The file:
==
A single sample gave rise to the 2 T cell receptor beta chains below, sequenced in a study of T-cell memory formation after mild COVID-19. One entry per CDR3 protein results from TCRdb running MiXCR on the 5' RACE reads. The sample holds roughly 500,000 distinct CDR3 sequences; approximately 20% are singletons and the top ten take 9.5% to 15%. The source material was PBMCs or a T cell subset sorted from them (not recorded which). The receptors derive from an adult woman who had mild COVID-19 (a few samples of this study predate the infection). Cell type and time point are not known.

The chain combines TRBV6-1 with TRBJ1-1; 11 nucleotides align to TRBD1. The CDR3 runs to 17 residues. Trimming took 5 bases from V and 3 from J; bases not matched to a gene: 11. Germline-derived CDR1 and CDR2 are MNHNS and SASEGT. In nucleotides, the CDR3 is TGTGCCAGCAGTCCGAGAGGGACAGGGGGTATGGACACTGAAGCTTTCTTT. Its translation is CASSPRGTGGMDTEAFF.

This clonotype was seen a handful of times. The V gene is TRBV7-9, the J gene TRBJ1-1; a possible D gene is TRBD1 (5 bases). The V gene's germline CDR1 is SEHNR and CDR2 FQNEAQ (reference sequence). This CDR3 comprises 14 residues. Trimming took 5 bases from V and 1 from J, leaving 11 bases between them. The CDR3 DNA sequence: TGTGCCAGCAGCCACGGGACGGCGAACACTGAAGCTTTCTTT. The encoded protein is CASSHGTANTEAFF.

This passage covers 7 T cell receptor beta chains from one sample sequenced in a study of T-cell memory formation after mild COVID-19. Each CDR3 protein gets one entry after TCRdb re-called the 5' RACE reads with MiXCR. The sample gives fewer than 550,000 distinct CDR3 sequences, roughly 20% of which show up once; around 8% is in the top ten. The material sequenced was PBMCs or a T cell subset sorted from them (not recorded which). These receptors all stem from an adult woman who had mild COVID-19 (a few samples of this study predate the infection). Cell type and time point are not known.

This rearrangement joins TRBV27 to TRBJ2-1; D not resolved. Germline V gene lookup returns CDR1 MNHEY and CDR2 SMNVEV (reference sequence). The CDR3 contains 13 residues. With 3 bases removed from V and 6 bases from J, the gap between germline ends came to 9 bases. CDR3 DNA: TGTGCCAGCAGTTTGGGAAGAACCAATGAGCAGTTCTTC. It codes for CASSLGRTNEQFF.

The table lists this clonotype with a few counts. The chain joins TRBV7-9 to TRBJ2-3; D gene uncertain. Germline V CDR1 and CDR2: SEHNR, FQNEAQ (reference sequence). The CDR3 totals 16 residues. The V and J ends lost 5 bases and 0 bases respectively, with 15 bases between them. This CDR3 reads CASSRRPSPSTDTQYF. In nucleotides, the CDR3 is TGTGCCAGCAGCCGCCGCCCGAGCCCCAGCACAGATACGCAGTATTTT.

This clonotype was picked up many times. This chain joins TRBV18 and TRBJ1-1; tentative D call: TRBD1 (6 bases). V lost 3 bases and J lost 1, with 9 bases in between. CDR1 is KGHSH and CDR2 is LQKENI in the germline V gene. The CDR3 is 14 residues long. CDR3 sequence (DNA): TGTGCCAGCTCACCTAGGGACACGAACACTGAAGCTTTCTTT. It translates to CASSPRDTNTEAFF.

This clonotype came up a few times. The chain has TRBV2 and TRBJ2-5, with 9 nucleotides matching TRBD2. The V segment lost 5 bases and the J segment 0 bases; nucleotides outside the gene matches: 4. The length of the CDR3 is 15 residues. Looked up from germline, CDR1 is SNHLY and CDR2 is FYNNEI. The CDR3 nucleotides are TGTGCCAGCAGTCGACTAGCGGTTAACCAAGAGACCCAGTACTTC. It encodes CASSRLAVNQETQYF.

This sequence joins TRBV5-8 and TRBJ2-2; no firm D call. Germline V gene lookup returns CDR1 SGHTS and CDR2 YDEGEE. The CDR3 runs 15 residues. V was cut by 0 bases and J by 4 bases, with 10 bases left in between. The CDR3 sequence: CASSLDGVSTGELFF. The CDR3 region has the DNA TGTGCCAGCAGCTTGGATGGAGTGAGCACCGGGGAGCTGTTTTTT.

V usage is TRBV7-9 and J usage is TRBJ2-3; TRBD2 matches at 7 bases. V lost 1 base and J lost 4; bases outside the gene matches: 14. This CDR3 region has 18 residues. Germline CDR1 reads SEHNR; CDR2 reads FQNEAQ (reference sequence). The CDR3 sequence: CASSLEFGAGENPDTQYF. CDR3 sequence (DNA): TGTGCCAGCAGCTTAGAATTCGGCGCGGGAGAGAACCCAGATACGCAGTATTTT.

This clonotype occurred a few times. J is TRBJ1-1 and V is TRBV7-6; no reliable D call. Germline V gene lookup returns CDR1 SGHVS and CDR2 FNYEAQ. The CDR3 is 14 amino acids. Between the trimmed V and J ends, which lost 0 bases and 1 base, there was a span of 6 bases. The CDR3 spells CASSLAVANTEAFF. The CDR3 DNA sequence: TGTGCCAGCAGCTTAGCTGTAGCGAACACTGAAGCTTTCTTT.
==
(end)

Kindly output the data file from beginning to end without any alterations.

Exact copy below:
A single sample gave rise to the 2 T cell receptor beta chains below, sequenced in a study of T-cell memory formation after mild COVID-19. One entry per CDR3 protein results from TCRdb running MiXCR on the 5' RACE reads. The sample holds roughly 500,000 distinct CDR3 sequences; approximately 20% are singletons and the top ten take 9.5% to 15%. The source material was PBMCs or a T cell subset sorted from them (not recorded which). The receptors derive from an adult woman who had mild COVID-19 (a few samples of this study predate the infection). Cell type and time point are not known.

The chain combines TRBV6-1 with TRBJ1-1; 11 nucleotides align to TRBD1. The CDR3 runs to 17 residues. Trimming took 5 bases from V and 3 from J; bases not matched to a gene: 11. Germline-derived CDR1 and CDR2 are MNHNS and SASEGT. In nucleotides, the CDR3 is TGTGCCAGCAGTCCGAGAGGGACAGGGGGTATGGACACTGAAGCTTTCTTT. Its translation is CASSPRGTGGMDTEAFF.

This clonotype was seen a handful of times. The V gene is TRBV7-9, the J gene TRBJ1-1; a possible D gene is TRBD1 (5 bases). The V gene's germline CDR1 is SEHNR and CDR2 FQNEAQ (reference sequence). This CDR3 comprises 14 residues. Trimming took 5 bases from V and 1 from J, leaving 11 bases between them. The CDR3 DNA sequence: TGTGCCAGCAGCCACGGGACGGCGAACACTGAAGCTTTCTTT. The encoded protein is CASSHGTANTEAFF.

This passage covers 7 T cell receptor beta chains from one sample sequenced in a study of T-cell memory formation after mild COVID-19. Each CDR3 protein gets one entry after TCRdb re-called the 5' RACE reads with MiXCR. The sample gives fewer than 550,000 distinct CDR3 sequences, roughly 20% of which show up once; around 8% is in the top ten. The material sequenced was PBMCs or a T cell subset sorted from them (not recorded which). These receptors all stem from an adult woman who had mild COVID-19 (a few samples of this study predate the infection). Cell type and time point are not known.

This rearrangement joins TRBV27 to TRBJ2-1; D not resolved. Germline V gene lookup returns CDR1 MNHEY and CDR2 SMNVEV (reference sequence). The CDR3 contains 13 residues. With 3 bases removed from V and 6 bases from J, the gap between germline ends came to 9 bases. CDR3 DNA: TGTGCCAGCAGTTTGGGAAGAACCAATGAGCAGTTCTTC. It codes for CASSLGRTNEQFF.

The table lists this clonotype with a few counts. The chain joins TRBV7-9 to TRBJ2-3; D gene uncertain. Germline V CDR1 and CDR2: SEHNR, FQNEAQ (reference sequence). The CDR3 totals 16 residues. The V and J ends lost 5 bases and 0 bases respectively, with 15 bases between them. This CDR3 reads CASSRRPSPSTDTQYF. In nucleotides, the CDR3 is TGTGCCAGCAGCCGCCGCCCGAGCCCCAGCACAGATACGCAGTATTTT.

This clonotype was picked up many times. This chain joins TRBV18 and TRBJ1-1; tentative D call: TRBD1 (6 bases). V lost 3 bases and J lost 1, with 9 bases in between. CDR1 is KGHSH and CDR2 is LQKENI in the germline V gene. The CDR3 is 14 residues long. CDR3 sequence (DNA): TGTGCCAGCTCACCTAGGGACACGAACACTGAAGCTTTCTTT. It translates to CASSPRDTNTEAFF.

This clonotype came up a few times. The chain has TRBV2 and TRBJ2-5, with 9 nucleotides matching TRBD2. The V segment lost 5 bases and the J segment 0 bases; nucleotides outside the gene matches: 4. The length of the CDR3 is 15 residues. Looked up from germline, CDR1 is SNHLY and CDR2 is FYNNEI. The CDR3 nucleotides are TGTGCCAGCAGTCGACTAGCGGTTAACCAAGAGACCCAGTACTTC. It encodes CASSRLAVNQETQYF.

This sequence joins TRBV5-8 and TRBJ2-2; no firm D call. Germline V gene lookup returns CDR1 SGHTS and CDR2 YDEGEE. The CDR3 runs 15 residues. V was cut by 0 bases and J by 4 bases, with 10 bases left in between. The CDR3 sequence: CASSLDGVSTGELFF. The CDR3 region has the DNA TGTGCCAGCAGCTTGGATGGAGTGAGCACCGGGGAGCTGTTTTTT.

V usage is TRBV7-9 and J usage is TRBJ2-3; TRBD2 matches at 7 bases. V lost 1 base and J lost 4; bases outside the gene matches: 14. This CDR3 region has 18 residues. Germline CDR1 reads SEHNR; CDR2 reads FQNEAQ (reference sequence). The CDR3 sequence: CASSLEFGAGENPDTQYF. CDR3 sequence (DNA): TGTGCCAGCAGCTTAGAATTCGGCGCGGGAGAGAACCCAGATACGCAGTATTTT.

This clonotype occurred a few times. J is TRBJ1-1 and V is TRBV7-6; no reliable D call. Germline V gene lookup returns CDR1 SGHVS and CDR2 FNYEAQ. The CDR3 is 14 amino acids. Between the trimmed V and J ends, which lost 0 bases and 1 base, there was a span of 6 bases. The CDR3 spells CASSLAVANTEAFF. The CDR3 DNA sequence: TGTGCCAGCAGCTTAGCTGTAGCGAACACTGAAGCTTTCTTT.